Co-Managing the Sustainability of University Internship Programmes in Brownfield Sites

By Tolich, Martin; Shephard, Kerry et al. | New Zealand Sociology, January 1, 2013 | Go to article overview

Co-Managing the Sustainability of University Internship Programmes in Brownfield Sites


Tolich, Martin, Shephard, Kerry, Carson, Sally, Hunt, Davina, New Zealand Sociology


Abstract

No University Outreach, including the sociology internship featured in this article, occurs in isolation. There are no greenfield sites. Community stakeholder expectations are generally well established and if educational opportunities for community-engaged learning are to be sustained they need to be cherished by the academic stakeholders involved. Each partnership between course co-ordinator, students as interns, and community manager must be effectively and sensitively managed. Sustainability of opportunity is especially important in a small city with limited opportunities. This article brings together an internship course coordinator, a teaching and learning specialist and two community-programme managers who agreed to host two teams of interns in this internship programme. Together they use their experience to reflect on potential disjuncture between academics' teaching interests, student learning opportunities and community needs and on how to co-manage this complex relationship. The article provides a number of innovations to sustain the evolving relationships between the interns, the community managers and the course coordinator.

Introduction

This article focuses on the sustainability of community-based tertiary level internship programmes as analysed through a single case study where the senior author (course coordinator) oversaw a semester-long sociology internship involving twenty students in five research sites in the community. This was a third year university level course where the students had to have completed a research-methods course prior. Two of the article's authors were managers employed by the university who run community programmes, where two of the five projects took place.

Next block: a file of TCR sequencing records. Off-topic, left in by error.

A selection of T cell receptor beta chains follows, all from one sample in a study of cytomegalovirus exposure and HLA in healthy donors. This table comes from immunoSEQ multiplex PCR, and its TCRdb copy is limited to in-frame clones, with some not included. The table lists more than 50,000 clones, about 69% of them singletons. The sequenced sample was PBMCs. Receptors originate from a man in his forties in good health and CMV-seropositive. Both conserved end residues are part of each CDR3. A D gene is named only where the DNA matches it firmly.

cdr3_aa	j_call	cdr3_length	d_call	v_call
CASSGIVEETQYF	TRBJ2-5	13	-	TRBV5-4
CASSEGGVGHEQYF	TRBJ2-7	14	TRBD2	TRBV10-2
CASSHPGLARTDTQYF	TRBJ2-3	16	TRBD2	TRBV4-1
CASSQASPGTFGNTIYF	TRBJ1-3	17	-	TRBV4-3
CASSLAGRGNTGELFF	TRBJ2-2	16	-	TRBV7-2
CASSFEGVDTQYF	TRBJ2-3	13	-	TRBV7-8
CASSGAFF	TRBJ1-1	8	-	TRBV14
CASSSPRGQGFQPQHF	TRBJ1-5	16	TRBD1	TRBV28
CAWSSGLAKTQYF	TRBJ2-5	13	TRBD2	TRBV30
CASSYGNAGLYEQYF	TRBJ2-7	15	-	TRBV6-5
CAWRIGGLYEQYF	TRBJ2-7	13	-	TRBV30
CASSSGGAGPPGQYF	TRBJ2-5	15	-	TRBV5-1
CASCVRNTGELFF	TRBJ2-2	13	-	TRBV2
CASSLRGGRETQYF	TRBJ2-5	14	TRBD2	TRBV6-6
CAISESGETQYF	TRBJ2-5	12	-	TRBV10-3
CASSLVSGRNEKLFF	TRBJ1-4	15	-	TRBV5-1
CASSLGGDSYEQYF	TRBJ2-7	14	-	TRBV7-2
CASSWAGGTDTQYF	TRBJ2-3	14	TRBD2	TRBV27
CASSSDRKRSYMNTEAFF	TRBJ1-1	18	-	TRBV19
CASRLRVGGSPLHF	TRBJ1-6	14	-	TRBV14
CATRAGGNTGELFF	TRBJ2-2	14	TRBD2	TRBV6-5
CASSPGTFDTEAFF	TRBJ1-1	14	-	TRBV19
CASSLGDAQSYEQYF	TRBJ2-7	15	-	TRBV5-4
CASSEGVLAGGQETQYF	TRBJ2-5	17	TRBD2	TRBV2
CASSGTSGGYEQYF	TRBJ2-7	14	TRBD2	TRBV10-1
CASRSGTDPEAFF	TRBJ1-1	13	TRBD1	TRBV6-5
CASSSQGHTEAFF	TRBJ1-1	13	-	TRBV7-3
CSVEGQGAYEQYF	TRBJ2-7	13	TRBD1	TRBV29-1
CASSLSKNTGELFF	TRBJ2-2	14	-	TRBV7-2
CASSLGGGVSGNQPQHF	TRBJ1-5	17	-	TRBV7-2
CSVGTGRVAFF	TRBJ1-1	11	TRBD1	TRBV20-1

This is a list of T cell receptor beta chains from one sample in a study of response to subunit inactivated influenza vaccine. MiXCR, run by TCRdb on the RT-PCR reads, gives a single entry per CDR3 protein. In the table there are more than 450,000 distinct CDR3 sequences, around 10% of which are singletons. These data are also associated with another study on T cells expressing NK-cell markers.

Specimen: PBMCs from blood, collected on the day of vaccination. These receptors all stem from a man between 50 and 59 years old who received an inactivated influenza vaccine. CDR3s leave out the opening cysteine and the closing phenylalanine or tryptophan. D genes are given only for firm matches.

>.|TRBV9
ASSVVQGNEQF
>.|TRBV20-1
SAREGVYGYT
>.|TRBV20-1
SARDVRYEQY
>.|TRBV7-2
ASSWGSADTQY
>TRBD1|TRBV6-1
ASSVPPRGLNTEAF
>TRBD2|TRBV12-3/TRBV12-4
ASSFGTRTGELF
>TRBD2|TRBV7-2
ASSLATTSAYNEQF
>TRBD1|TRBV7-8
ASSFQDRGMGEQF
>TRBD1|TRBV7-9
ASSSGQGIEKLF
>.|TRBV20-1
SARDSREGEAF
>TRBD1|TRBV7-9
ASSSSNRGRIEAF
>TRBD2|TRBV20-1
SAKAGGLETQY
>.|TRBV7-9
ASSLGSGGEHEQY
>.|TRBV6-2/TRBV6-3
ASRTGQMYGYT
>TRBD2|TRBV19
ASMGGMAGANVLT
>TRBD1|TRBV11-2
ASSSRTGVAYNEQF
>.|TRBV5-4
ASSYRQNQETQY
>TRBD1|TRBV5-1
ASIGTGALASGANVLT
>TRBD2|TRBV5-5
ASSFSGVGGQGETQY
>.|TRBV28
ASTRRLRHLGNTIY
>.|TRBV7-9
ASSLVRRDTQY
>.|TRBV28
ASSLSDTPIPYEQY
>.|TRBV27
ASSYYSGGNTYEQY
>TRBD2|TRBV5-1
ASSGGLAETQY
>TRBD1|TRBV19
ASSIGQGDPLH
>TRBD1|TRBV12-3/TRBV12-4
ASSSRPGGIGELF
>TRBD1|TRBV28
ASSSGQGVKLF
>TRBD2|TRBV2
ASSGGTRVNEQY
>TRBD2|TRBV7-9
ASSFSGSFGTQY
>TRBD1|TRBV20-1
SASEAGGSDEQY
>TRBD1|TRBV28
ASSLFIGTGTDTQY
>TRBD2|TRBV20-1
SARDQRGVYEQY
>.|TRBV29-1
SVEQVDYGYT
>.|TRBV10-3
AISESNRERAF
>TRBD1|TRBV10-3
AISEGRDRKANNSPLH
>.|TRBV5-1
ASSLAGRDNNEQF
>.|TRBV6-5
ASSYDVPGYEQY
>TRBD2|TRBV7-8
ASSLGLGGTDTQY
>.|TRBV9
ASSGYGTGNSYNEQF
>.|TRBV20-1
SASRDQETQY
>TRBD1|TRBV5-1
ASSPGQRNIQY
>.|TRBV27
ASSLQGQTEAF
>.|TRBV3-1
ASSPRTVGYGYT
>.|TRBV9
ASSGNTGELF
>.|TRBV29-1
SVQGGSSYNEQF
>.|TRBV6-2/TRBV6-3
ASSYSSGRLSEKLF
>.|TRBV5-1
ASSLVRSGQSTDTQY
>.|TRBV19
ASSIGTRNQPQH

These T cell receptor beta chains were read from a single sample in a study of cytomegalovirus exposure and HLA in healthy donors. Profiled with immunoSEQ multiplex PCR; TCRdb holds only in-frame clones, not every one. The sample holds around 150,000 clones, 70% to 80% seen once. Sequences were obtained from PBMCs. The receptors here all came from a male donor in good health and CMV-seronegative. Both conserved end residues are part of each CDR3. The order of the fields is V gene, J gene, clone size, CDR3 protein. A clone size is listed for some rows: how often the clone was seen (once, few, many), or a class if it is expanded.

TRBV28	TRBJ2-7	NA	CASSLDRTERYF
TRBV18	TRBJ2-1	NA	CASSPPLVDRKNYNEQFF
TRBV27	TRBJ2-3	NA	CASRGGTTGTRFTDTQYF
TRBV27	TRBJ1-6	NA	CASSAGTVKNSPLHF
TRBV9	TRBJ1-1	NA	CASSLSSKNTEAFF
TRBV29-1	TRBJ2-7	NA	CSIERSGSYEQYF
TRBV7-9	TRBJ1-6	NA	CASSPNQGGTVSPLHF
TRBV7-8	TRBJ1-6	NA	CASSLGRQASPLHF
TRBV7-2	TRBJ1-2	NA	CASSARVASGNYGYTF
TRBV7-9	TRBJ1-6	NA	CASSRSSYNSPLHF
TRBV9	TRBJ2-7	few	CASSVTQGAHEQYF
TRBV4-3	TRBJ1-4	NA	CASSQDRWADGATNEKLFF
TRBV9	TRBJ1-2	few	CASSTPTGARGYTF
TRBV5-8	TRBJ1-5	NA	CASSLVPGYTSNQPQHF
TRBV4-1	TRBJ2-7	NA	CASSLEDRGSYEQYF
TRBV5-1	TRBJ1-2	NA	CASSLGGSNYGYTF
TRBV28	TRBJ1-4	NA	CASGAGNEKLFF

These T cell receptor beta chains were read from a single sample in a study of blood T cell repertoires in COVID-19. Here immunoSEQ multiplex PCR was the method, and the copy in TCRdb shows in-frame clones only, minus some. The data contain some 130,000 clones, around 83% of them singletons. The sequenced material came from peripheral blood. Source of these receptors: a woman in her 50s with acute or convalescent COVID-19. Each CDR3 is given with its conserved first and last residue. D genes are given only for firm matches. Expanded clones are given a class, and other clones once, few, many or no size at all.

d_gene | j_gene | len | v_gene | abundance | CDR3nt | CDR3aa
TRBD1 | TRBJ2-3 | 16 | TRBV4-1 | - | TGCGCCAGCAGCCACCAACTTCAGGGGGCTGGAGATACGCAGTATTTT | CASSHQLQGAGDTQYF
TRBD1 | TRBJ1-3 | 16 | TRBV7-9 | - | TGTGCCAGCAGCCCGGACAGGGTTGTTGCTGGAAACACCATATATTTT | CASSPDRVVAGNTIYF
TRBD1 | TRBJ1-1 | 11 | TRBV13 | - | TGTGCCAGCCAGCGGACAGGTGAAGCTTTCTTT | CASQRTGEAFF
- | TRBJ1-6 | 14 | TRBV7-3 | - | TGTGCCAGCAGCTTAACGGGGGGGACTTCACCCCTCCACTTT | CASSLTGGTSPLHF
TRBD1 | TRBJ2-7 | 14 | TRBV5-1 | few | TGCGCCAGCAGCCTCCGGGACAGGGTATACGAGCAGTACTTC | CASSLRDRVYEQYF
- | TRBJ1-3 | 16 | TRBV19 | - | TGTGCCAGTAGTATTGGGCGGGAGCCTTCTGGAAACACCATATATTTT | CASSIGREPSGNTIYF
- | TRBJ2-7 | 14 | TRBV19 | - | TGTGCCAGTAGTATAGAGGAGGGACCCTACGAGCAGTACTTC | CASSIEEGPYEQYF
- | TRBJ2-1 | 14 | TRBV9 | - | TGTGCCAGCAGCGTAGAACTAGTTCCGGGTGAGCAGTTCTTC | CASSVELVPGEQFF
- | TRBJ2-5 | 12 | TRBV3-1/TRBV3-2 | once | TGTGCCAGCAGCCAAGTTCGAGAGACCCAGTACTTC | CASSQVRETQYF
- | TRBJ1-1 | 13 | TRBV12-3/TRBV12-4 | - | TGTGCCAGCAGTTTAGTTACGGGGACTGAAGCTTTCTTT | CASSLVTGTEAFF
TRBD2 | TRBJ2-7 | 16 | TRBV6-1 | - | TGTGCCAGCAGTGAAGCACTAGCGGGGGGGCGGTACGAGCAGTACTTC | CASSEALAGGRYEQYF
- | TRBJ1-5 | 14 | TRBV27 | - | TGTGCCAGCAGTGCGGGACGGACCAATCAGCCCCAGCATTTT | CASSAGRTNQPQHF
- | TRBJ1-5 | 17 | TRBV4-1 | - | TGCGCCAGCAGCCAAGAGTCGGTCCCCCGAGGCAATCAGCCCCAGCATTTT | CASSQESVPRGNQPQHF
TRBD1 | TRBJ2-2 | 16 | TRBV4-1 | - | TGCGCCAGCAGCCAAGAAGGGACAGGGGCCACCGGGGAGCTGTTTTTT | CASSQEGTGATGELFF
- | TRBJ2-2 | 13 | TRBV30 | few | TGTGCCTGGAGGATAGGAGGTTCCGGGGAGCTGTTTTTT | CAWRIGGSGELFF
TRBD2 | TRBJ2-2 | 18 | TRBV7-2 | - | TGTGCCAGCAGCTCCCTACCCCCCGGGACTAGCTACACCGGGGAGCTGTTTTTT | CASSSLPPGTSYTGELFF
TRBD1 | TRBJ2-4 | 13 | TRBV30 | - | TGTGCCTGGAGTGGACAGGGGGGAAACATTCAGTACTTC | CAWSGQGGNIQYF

The internship set out to develop the research skills of undergraduate sociology students for employment in either policy analyst work with the government or an NGO. The internship course went beyond sociology's emphasis on an academic critique of sociological research and society (Finkelstein, 2009: 90). Its goals were to serve as a bridge for students completing their degrees by providing them with specific research experience to prepare them for employment as sociologist researchers.

The five local organisations in which internships were undertaken were: Dunedin Central Libraries, Otago Daily Times (ODT), a group of Dunedin Food Banks and the University of Otago. The Dunedin Central Libraries' Book Bus seemed a vulnerable social service in times of economic austerity and this internship project sought research it and to support it. The Otago Daily Times' Dawn Patrol project studied those who deliver the morning ODT, allowing this 'invisible' group of workers to tell their story about what they do, how they do it and for what purpose. The Food Bank project investigated the food distribution policies used in each of the four Dunedin Food Banks. The University of Otago Science Wananga project explored the experiences of postgraduate students who have supported university staff to deliver science projects to high school Mäori students during 2-3 day residential programmes on marae and nearby schools (Wananga is a Mäori word that loosely translates to 'place or system of learning'). The University of Otago's Marine Studies Centre project studied university students who took part in an 8 day residential, marine science programme for Year 10 Gifted and Talented school children in 2010.

The teaching and research that accompanied this educational development is described in full elsewhere (Tolich, 2012; Tolich and Paris, 2012; Tolich, Shephard and Paris, forthcoming). Students undertook supervised research in groups. Each project involved the students meeting their particular community group to plan and discuss research objectives and questions, interview research subjects at intervals, analyse data and produce reports or resources for the community groups. The course included regular tutorials with the course coordinator and four assignments designed to add structure to the students' research programme. …

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